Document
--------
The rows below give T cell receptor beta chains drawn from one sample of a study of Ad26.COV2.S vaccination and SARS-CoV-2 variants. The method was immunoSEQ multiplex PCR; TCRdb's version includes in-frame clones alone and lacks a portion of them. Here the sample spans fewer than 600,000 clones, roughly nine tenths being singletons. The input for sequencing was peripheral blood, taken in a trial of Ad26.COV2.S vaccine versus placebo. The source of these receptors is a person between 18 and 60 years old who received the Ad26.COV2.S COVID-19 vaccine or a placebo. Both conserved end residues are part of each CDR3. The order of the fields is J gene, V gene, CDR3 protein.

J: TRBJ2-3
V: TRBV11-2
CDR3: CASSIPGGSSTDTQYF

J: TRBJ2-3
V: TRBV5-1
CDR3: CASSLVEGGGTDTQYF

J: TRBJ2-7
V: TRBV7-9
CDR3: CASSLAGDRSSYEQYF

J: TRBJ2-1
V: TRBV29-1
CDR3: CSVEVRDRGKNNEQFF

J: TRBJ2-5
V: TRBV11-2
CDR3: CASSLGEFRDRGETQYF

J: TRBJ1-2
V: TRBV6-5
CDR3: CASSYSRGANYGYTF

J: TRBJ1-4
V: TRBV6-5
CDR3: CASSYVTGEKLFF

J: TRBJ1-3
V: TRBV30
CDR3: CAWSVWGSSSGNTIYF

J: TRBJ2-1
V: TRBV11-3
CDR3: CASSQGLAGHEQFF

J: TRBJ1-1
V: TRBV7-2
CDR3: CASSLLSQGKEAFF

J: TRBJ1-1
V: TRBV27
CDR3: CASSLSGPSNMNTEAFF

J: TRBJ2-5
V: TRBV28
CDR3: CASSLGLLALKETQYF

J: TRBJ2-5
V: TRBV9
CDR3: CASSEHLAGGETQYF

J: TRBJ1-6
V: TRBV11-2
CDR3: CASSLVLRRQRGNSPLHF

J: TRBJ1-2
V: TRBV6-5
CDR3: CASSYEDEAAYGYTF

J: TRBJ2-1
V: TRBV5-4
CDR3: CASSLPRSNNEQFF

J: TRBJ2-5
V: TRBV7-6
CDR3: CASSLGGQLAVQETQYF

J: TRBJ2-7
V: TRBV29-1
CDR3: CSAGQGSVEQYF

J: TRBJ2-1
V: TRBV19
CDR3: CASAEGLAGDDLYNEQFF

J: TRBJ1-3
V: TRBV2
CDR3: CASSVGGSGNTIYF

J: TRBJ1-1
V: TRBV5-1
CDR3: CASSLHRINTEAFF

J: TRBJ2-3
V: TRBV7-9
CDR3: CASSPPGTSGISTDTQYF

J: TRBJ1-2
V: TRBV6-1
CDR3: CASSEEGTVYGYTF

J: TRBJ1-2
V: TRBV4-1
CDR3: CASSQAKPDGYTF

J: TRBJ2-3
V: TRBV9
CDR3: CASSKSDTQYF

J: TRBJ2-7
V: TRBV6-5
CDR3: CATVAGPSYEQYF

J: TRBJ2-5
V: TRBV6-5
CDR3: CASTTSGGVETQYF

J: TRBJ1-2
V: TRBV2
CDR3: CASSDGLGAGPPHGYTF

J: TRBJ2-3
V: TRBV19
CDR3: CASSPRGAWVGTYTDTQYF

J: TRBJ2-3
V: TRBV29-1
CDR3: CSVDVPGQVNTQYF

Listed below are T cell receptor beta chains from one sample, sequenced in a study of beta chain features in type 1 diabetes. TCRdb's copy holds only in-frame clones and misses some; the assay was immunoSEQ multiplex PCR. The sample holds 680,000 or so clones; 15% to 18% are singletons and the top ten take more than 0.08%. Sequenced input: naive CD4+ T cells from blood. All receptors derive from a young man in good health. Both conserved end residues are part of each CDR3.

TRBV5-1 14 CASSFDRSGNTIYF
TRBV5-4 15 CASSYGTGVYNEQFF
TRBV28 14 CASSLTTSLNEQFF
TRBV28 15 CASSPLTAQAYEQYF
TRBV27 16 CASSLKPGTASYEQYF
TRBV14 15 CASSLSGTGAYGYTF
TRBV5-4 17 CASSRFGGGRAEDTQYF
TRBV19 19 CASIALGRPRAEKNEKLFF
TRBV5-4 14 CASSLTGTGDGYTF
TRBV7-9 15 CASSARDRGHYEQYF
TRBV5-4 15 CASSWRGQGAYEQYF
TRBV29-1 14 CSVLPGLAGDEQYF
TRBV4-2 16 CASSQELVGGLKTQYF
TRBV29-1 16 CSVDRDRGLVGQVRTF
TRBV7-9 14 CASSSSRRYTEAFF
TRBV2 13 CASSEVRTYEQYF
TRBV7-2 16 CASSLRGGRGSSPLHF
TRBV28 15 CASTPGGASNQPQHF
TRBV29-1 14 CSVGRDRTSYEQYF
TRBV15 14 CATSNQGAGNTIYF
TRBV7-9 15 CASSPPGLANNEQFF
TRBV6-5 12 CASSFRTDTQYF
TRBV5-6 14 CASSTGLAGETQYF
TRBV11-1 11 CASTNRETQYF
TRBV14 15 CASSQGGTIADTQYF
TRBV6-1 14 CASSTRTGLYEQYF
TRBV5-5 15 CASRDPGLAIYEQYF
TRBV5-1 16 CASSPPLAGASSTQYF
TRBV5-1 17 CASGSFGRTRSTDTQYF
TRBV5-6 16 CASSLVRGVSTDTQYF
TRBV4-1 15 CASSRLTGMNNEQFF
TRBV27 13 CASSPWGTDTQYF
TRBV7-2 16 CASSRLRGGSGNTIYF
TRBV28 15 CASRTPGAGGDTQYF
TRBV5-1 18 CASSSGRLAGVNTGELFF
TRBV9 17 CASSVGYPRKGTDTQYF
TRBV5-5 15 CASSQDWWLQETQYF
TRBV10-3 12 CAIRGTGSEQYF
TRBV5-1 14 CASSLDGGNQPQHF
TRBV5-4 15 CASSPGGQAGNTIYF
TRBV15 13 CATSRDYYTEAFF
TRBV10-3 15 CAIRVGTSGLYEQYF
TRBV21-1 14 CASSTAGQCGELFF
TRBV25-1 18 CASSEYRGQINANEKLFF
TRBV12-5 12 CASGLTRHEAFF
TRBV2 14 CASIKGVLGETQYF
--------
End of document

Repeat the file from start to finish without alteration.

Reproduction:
The rows below give T cell receptor beta chains drawn from one sample of a study of Ad26.COV2.S vaccination and SARS-CoV-2 variants. The method was immunoSEQ multiplex PCR; TCRdb's version includes in-frame clones alone and lacks a portion of them. Here the sample spans fewer than 600,000 clones, roughly nine tenths being singletons. The input for sequencing was peripheral blood, taken in a trial of Ad26.COV2.S vaccine versus placebo. The source of these receptors is a person between 18 and 60 years old who received the Ad26.COV2.S COVID-19 vaccine or a placebo. Both conserved end residues are part of each CDR3. The order of the fields is J gene, V gene, CDR3 protein.

J: TRBJ2-3
V: TRBV11-2
CDR3: CASSIPGGSSTDTQYF

J: TRBJ2-3
V: TRBV5-1
CDR3: CASSLVEGGGTDTQYF

J: TRBJ2-7
V: TRBV7-9
CDR3: CASSLAGDRSSYEQYF

J: TRBJ2-1
V: TRBV29-1
CDR3: CSVEVRDRGKNNEQFF

J: TRBJ2-5
V: TRBV11-2
CDR3: CASSLGEFRDRGETQYF

J: TRBJ1-2
V: TRBV6-5
CDR3: CASSYSRGANYGYTF

J: TRBJ1-4
V: TRBV6-5
CDR3: CASSYVTGEKLFF

J: TRBJ1-3
V: TRBV30
CDR3: CAWSVWGSSSGNTIYF

J: TRBJ2-1
V: TRBV11-3
CDR3: CASSQGLAGHEQFF

J: TRBJ1-1
V: TRBV7-2
CDR3: CASSLLSQGKEAFF

J: TRBJ1-1
V: TRBV27
CDR3: CASSLSGPSNMNTEAFF

J: TRBJ2-5
V: TRBV28
CDR3: CASSLGLLALKETQYF

J: TRBJ2-5
V: TRBV9
CDR3: CASSEHLAGGETQYF

J: TRBJ1-6
V: TRBV11-2
CDR3: CASSLVLRRQRGNSPLHF

J: TRBJ1-2
V: TRBV6-5
CDR3: CASSYEDEAAYGYTF

J: TRBJ2-1
V: TRBV5-4
CDR3: CASSLPRSNNEQFF

J: TRBJ2-5
V: TRBV7-6
CDR3: CASSLGGQLAVQETQYF

J: TRBJ2-7
V: TRBV29-1
CDR3: CSAGQGSVEQYF

J: TRBJ2-1
V: TRBV19
CDR3: CASAEGLAGDDLYNEQFF

J: TRBJ1-3
V: TRBV2
CDR3: CASSVGGSGNTIYF

J: TRBJ1-1
V: TRBV5-1
CDR3: CASSLHRINTEAFF

J: TRBJ2-3
V: TRBV7-9
CDR3: CASSPPGTSGISTDTQYF

J: TRBJ1-2
V: TRBV6-1
CDR3: CASSEEGTVYGYTF

J: TRBJ1-2
V: TRBV4-1
CDR3: CASSQAKPDGYTF

J: TRBJ2-3
V: TRBV9
CDR3: CASSKSDTQYF

J: TRBJ2-7
V: TRBV6-5
CDR3: CATVAGPSYEQYF

J: TRBJ2-5
V: TRBV6-5
CDR3: CASTTSGGVETQYF

J: TRBJ1-2
V: TRBV2
CDR3: CASSDGLGAGPPHGYTF

J: TRBJ2-3
V: TRBV19
CDR3: CASSPRGAWVGTYTDTQYF

J: TRBJ2-3
V: TRBV29-1
CDR3: CSVDVPGQVNTQYF

Listed below are T cell receptor beta chains from one sample, sequenced in a study of beta chain features in type 1 diabetes. TCRdb's copy holds only in-frame clones and misses some; the assay was immunoSEQ multiplex PCR. The sample holds 680,000 or so clones; 15% to 18% are singletons and the top ten take more than 0.08%. Sequenced input: naive CD4+ T cells from blood. All receptors derive from a young man in good health. Both conserved end residues are part of each CDR3.

TRBV5-1 14 CASSFDRSGNTIYF
TRBV5-4 15 CASSYGTGVYNEQFF
TRBV28 14 CASSLTTSLNEQFF
TRBV28 15 CASSPLTAQAYEQYF
TRBV27 16 CASSLKPGTASYEQYF
TRBV14 15 CASSLSGTGAYGYTF
TRBV5-4 17 CASSRFGGGRAEDTQYF
TRBV19 19 CASIALGRPRAEKNEKLFF
TRBV5-4 14 CASSLTGTGDGYTF
TRBV7-9 15 CASSARDRGHYEQYF
TRBV5-4 15 CASSWRGQGAYEQYF
TRBV29-1 14 CSVLPGLAGDEQYF
TRBV4-2 16 CASSQELVGGLKTQYF
TRBV29-1 16 CSVDRDRGLVGQVRTF
TRBV7-9 14 CASSSSRRYTEAFF
TRBV2 13 CASSEVRTYEQYF
TRBV7-2 16 CASSLRGGRGSSPLHF
TRBV28 15 CASTPGGASNQPQHF
TRBV29-1 14 CSVGRDRTSYEQYF
TRBV15 14 CATSNQGAGNTIYF
TRBV7-9 15 CASSPPGLANNEQFF
TRBV6-5 12 CASSFRTDTQYF
TRBV5-6 14 CASSTGLAGETQYF
TRBV11-1 11 CASTNRETQYF
TRBV14 15 CASSQGGTIADTQYF
TRBV6-1 14 CASSTRTGLYEQYF
TRBV5-5 15 CASRDPGLAIYEQYF
TRBV5-1 16 CASSPPLAGASSTQYF
TRBV5-1 17 CASGSFGRTRSTDTQYF
TRBV5-6 16 CASSLVRGVSTDTQYF
TRBV4-1 15 CASSRLTGMNNEQFF
TRBV27 13 CASSPWGTDTQYF
TRBV7-2 16 CASSRLRGGSGNTIYF
TRBV28 15 CASRTPGAGGDTQYF
TRBV5-1 18 CASSSGRLAGVNTGELFF
TRBV9 17 CASSVGYPRKGTDTQYF
TRBV5-5 15 CASSQDWWLQETQYF
TRBV10-3 12 CAIRGTGSEQYF
TRBV5-1 14 CASSLDGGNQPQHF
TRBV5-4 15 CASSPGGQAGNTIYF
TRBV15 13 CATSRDYYTEAFF
TRBV10-3 15 CAIRVGTSGLYEQYF
TRBV21-1 14 CASSTAGQCGELFF
TRBV25-1 18 CASSEYRGQINANEKLFF
TRBV12-5 12 CASGLTRHEAFF
TRBV2 14 CASIKGVLGETQYF